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To the Editor, Jewish Daily Bulletin:

I read with deep interest and admiration in the Jewish Daily Bulletin of “Three Faiths Join in Observing the Second Annual Brotherhood Day.”

Certainly, it seems, if brotherly affection inwardly and outwardly is to exist ever, perpetually, such gatherings must be taken part in by each one or at least noted and encouraged by each one of us.

Julius Levinson.

Boston, Mass.


To the Editor, Jewish Daily Bulletin:

The other day I had the pleasure of listening to Dr. Einstein when that great Jew—to my mind the greatest this century has produced—rose to his feet at the Hotel Commodore and spoke of his feeling of humiliation because of the Hotel Commodore and spoke of his feeling of humiliation because of the ostrich-like conduct of most German Jews prior to the advent of “Handsome” Adolf Hitler.

I listened to Dr. Einstein as he told the by-this-time well-known story of how the German Jews played the snob to a crisp toward those “untouchables,” the Jews from other countries who had the effrontery to migrate to their Teutonia. And his voice shook with emotion.

There is a valuable lesson for us American Jews in the German upheaval which Dr. Einstein sought to impress upon his audience. So far as that small group is concerned, he undoubtedly succeeded; but, if we are wise, I think we will see to it that the lesson leaps the confines of that assemblage and goes out to every Jew, no matter how “assimilated” he may fancy himself to be.

And this lesson is that he should not bury his head in the sand with respect to his Jewishness; that he should not delude himself into believing that the heritage of centuries is a film that can be erased with a casual gesture; and, finally, that he should not consider himself part of a minute faction, but, rather, a member of a good-sized world community which, in spite of petty differences, is, on the whole, bound together in intimate ties.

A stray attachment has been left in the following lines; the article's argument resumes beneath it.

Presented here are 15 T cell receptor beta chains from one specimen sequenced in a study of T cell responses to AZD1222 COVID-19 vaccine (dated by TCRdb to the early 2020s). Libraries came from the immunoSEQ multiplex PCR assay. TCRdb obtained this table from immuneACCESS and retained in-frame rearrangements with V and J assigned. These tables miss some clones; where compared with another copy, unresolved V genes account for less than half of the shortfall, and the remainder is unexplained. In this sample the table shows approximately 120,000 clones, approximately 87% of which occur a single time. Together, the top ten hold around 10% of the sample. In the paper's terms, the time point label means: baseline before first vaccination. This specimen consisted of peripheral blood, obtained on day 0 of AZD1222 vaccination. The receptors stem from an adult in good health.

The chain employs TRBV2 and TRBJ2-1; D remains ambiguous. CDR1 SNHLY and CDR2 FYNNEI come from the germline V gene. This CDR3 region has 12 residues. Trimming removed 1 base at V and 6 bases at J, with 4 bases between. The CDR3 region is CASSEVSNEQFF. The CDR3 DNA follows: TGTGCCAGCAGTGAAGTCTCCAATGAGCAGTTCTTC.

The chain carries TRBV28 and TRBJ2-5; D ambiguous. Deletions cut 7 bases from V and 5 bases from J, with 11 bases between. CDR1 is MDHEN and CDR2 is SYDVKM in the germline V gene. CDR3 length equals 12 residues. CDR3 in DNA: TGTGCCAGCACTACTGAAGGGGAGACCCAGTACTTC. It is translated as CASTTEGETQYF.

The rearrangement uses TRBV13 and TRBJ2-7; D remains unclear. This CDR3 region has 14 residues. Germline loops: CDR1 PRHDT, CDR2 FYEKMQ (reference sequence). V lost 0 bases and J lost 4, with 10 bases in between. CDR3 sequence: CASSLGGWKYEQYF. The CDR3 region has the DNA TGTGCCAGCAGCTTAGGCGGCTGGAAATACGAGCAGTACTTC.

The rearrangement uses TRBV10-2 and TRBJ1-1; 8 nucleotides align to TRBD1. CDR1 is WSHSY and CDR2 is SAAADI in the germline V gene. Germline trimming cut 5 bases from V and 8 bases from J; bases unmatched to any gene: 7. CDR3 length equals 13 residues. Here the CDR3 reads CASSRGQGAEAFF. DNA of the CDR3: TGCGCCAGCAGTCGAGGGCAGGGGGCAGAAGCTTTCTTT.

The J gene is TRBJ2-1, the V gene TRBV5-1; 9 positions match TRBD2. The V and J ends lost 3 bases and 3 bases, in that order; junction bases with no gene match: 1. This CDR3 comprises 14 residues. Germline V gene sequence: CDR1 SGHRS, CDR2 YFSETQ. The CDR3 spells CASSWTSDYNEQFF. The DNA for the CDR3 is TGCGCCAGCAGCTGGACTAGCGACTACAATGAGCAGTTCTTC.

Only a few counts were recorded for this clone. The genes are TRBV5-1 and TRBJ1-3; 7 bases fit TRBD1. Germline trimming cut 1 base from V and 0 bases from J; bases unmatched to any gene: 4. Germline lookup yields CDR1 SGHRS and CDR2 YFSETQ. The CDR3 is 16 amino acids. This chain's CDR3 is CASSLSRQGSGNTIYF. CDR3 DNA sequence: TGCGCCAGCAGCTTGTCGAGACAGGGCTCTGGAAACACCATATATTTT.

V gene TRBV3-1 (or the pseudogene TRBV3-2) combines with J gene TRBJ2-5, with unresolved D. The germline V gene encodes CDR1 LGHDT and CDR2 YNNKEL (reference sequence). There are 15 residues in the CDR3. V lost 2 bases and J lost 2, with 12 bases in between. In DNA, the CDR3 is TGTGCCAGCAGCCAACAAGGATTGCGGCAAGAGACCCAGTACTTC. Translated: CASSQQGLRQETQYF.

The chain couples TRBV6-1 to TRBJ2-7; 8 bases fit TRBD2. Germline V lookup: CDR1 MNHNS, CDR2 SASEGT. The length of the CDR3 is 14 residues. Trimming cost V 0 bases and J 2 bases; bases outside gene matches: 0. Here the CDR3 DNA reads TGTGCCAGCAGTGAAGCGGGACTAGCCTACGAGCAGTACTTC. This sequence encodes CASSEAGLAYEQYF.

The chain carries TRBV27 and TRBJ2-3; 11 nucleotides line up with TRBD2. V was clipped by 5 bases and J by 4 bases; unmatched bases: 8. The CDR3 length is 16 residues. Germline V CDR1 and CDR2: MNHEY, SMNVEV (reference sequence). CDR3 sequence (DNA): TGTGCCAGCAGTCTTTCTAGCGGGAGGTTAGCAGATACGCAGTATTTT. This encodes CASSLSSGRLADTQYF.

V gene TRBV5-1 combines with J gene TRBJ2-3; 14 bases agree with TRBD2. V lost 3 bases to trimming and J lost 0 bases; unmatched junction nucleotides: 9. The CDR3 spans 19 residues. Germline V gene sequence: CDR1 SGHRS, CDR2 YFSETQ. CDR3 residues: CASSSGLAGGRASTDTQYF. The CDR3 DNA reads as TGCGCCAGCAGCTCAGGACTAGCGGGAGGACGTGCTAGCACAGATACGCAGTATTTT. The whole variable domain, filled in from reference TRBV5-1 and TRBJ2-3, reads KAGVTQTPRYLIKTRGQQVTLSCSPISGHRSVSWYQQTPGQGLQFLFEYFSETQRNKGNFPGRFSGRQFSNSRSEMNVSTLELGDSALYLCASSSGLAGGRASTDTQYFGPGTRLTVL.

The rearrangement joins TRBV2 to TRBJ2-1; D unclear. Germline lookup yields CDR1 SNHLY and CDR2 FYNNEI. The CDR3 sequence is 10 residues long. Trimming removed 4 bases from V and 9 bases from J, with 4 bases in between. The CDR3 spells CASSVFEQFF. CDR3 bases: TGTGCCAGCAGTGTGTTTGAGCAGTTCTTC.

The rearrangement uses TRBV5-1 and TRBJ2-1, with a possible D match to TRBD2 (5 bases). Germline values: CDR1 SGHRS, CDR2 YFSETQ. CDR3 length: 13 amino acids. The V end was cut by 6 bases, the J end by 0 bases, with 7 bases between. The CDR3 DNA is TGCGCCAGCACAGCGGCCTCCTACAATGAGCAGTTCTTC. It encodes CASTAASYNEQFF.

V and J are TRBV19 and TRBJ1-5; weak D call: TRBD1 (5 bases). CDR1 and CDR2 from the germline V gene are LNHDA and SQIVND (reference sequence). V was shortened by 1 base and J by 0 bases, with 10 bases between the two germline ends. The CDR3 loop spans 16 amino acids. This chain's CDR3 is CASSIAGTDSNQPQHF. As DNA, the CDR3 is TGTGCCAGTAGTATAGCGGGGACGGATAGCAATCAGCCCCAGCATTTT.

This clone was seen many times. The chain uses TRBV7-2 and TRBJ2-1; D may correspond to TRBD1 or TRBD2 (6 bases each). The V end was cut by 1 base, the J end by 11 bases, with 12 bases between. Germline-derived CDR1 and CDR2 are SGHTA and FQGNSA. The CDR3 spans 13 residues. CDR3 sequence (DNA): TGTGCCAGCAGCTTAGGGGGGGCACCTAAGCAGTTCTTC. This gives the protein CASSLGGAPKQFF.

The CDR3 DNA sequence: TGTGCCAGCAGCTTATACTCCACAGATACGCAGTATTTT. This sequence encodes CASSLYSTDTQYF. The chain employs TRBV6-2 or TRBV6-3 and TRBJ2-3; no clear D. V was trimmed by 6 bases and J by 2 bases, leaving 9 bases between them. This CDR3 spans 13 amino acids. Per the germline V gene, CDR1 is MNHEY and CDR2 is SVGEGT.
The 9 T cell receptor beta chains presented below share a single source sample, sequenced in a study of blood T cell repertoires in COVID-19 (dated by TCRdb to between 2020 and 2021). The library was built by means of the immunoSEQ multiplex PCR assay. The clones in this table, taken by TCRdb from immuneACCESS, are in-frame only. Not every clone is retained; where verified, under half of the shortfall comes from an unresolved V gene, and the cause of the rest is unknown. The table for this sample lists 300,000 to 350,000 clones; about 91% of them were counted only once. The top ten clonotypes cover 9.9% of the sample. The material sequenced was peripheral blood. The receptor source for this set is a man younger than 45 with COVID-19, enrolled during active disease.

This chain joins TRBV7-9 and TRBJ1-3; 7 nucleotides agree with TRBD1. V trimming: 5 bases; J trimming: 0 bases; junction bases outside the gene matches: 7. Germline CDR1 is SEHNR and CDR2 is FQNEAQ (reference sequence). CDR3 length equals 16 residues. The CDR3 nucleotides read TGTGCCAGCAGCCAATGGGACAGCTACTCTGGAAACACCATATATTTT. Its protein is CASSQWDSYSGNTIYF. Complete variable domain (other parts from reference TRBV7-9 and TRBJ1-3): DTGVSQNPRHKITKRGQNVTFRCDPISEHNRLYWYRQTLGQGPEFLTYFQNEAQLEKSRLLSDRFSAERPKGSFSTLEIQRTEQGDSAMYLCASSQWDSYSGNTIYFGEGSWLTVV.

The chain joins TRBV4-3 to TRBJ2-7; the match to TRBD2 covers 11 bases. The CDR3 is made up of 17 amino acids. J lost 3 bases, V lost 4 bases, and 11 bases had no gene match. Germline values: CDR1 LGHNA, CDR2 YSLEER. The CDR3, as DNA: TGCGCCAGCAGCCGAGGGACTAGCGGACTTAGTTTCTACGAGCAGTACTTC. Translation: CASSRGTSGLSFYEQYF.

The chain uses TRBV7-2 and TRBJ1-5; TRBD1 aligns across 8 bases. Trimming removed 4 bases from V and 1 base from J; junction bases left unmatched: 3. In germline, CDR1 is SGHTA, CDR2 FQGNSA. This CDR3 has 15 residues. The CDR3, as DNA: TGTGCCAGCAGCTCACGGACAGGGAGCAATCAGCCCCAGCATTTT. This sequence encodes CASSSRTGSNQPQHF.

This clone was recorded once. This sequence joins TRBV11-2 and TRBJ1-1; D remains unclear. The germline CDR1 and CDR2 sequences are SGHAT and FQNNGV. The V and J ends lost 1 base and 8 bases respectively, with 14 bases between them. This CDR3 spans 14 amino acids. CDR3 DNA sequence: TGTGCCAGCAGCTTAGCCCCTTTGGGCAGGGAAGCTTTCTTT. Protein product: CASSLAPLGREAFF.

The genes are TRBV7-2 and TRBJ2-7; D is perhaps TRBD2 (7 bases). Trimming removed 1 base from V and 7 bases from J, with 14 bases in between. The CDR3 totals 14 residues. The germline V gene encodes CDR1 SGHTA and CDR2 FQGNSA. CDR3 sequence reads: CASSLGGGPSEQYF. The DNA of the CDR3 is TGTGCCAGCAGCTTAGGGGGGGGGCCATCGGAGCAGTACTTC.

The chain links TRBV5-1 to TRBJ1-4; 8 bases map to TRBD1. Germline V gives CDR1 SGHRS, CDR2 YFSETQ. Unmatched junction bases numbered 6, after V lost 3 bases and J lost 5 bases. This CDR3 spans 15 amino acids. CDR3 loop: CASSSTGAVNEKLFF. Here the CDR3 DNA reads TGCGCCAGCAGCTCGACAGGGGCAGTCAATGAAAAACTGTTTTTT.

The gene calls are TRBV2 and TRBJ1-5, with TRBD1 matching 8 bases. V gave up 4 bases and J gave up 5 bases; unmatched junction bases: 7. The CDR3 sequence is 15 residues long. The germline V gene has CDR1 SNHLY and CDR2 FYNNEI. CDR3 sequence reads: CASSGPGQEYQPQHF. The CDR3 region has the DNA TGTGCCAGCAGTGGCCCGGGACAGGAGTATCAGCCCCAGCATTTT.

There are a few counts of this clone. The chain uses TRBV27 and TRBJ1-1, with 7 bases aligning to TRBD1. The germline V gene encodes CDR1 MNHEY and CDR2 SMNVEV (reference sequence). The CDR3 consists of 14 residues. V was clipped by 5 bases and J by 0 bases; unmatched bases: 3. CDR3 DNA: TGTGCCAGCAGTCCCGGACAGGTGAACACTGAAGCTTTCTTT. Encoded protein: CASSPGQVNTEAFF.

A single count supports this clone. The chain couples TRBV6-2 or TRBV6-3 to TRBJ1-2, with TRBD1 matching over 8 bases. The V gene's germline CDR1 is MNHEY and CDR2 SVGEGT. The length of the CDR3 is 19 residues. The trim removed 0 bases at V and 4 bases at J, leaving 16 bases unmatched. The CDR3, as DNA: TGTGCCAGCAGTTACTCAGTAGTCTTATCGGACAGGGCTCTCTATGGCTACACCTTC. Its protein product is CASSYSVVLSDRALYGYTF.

For, precisely as in Germany, we all know that, until Herr Hitler took control and unloosed his anti-Semitic plague, there was altogether too much strife, discord, division and animosity among American Jews and, even today, these vile ghosts have not been laid.

It is now more than two years since the earth opened, as it were, for the self-blinded Jews of Germany and yet the same condition, which leads inevitably to doom, has not yet been completely rooted out here in America. Unless it is rooted out—and this is no idle warning—I think we Jews must look forward to sorry days.

Dr. Einstein has spoken. Is it not high time we—each and every one of us—took heed?

Bernard Leiner.

New York City.


To the Editor, Jewish Daily Bulletin

In the announcement made the American Jewish Congress regarding the election, the declaration is made that:

“It would be unwise in our judgment to proceed with the election scheduled for April 28, without having in advance a thorough discussion of these problems nor will they produce tangible results for the democratic ideal in Jewish life unless public opinion is duly prepared to act, through preliminary discussion.”

This “unwisdom” has been pointed out by other organizations for quite some time but apparently a statement by another organization can be dismissed under slogans of “undemocratic” and “Bourbon.” The same point made by the American Jewish Congress later is described as an act of wisdom.

M. S. Rosen.

Brooklyn, N. Y.

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